Hyposplenism is seen in patients with sickle-cell disease and is due to splenic infarction, but it may also occur in patients with coeliac disease or dermatitis herpetiformis. Occasionally it may be seen in patients with essential thrombocythaemia and ulcerative colitis.
- splenic hypoplasia and asplenia are terms used to indicate complete or partial lack of functioning splenic tissue
- absent (asplenia) or defective splenic function (hyposplenia) is associated
with a high risk of fulminant bacterial infections, especially with encapsulated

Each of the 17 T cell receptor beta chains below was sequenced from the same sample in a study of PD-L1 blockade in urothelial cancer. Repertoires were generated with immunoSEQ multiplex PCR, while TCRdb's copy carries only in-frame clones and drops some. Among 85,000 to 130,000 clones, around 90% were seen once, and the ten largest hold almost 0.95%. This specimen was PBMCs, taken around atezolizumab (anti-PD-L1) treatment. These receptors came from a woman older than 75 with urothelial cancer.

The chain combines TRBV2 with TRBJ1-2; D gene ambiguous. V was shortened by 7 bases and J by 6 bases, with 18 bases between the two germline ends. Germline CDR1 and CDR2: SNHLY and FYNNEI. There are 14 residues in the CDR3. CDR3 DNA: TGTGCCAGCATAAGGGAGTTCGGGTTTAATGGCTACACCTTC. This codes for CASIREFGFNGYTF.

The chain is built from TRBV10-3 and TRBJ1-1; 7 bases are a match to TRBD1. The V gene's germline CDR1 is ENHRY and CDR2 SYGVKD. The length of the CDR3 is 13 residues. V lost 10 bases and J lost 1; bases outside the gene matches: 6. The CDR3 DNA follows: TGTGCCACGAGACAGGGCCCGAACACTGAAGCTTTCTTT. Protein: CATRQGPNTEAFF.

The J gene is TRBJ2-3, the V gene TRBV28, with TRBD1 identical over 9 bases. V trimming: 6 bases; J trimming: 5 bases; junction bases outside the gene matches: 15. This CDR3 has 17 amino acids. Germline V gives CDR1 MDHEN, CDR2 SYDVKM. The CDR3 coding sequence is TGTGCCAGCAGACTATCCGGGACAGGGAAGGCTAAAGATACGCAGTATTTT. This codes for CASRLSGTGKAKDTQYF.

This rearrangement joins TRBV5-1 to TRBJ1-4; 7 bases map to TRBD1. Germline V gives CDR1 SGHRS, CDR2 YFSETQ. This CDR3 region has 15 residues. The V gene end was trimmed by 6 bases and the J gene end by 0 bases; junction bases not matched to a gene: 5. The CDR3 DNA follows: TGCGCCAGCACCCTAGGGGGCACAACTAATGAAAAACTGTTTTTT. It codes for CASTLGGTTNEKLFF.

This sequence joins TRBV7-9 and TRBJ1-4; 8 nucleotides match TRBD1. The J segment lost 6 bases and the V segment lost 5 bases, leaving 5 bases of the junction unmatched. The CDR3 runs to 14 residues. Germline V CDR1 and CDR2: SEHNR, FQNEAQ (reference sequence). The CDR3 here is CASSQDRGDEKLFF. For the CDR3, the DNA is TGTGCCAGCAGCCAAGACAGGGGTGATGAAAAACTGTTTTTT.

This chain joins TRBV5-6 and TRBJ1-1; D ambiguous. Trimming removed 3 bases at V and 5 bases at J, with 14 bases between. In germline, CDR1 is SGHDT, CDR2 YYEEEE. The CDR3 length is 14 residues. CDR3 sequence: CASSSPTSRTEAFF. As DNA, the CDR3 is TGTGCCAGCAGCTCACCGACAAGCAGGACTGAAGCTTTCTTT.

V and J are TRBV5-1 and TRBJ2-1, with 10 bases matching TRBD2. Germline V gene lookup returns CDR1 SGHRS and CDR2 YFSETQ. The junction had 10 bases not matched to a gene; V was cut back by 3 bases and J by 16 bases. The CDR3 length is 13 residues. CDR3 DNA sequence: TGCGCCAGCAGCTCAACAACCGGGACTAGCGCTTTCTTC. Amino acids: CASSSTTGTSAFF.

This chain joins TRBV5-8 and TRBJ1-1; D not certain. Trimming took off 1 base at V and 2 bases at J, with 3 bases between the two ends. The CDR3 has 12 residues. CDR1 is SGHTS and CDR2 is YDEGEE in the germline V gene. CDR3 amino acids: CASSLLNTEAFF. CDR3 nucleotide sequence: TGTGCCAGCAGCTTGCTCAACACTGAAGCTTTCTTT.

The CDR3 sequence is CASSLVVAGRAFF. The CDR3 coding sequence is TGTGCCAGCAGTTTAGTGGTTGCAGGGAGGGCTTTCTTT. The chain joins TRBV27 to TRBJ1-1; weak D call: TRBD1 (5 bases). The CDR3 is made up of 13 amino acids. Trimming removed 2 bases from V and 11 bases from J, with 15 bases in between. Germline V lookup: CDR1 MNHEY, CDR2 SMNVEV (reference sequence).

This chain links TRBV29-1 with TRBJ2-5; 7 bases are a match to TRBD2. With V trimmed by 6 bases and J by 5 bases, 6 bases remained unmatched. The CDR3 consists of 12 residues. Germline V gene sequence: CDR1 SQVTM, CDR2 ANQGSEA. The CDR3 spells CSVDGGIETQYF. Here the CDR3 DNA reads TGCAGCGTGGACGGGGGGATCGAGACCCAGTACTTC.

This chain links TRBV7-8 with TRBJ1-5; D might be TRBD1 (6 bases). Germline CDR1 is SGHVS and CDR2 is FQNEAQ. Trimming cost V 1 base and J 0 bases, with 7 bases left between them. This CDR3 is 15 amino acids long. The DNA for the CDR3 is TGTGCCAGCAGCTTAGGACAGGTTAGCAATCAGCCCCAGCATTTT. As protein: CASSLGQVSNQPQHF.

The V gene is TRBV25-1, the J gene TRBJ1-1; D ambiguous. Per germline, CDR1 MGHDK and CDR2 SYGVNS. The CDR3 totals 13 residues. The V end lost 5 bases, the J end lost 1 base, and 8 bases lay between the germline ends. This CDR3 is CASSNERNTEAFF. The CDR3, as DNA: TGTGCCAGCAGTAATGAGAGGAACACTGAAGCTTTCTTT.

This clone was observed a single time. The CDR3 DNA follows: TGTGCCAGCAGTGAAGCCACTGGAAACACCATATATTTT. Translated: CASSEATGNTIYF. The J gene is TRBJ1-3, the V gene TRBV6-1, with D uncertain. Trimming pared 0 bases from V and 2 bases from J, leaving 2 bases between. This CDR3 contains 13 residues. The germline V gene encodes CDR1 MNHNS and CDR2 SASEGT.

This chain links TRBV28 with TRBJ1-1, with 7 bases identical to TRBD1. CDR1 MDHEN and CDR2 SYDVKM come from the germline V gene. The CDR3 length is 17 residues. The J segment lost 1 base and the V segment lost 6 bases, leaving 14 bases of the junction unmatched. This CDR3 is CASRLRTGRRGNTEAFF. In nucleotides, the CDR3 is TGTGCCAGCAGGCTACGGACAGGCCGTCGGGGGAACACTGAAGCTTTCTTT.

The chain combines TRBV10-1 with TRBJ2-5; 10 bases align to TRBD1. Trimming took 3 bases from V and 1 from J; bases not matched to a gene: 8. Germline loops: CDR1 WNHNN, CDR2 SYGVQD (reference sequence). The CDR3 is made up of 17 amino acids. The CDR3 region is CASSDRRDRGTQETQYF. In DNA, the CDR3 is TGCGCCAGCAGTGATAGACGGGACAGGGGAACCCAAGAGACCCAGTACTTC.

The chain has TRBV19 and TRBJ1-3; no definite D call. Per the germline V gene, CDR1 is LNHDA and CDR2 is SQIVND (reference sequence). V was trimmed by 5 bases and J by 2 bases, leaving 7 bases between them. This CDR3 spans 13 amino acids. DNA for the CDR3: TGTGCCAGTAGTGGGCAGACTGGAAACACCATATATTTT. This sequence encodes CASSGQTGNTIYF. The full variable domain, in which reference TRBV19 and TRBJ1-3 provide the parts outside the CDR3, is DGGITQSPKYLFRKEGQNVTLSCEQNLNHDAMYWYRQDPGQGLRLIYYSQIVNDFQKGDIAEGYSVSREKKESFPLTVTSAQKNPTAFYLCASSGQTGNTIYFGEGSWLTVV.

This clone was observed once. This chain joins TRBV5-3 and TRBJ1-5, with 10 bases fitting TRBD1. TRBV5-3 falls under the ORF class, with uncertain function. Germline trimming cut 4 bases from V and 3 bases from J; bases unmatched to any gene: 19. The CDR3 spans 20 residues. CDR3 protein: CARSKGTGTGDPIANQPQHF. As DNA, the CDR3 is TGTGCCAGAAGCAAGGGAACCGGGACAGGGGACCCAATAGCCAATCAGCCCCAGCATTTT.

- seen in patients with sickle-cell disease and is due to splenic infarction
- also occurs in patients with coeliac disease or dermatitis herpetiformis
- other associations include essential thrombocythaemia and ulcerative colitis.
- patients are at particular risk from Pneumococcus, Haemophilus influenzae, and meningococcus
- loss of splenic tissue usually occurs as a result of surgical removal or autosplenectomy (ie, infarction in patients with sickle hemoglobinopathies)
- in certain conditions, patients may lack normal splenic function despite
having spleens that are normal in size or even enlarged
- called functional asplenia and is also associated with fulminant bacterial sepsis risk.
Last reviewed 01/2018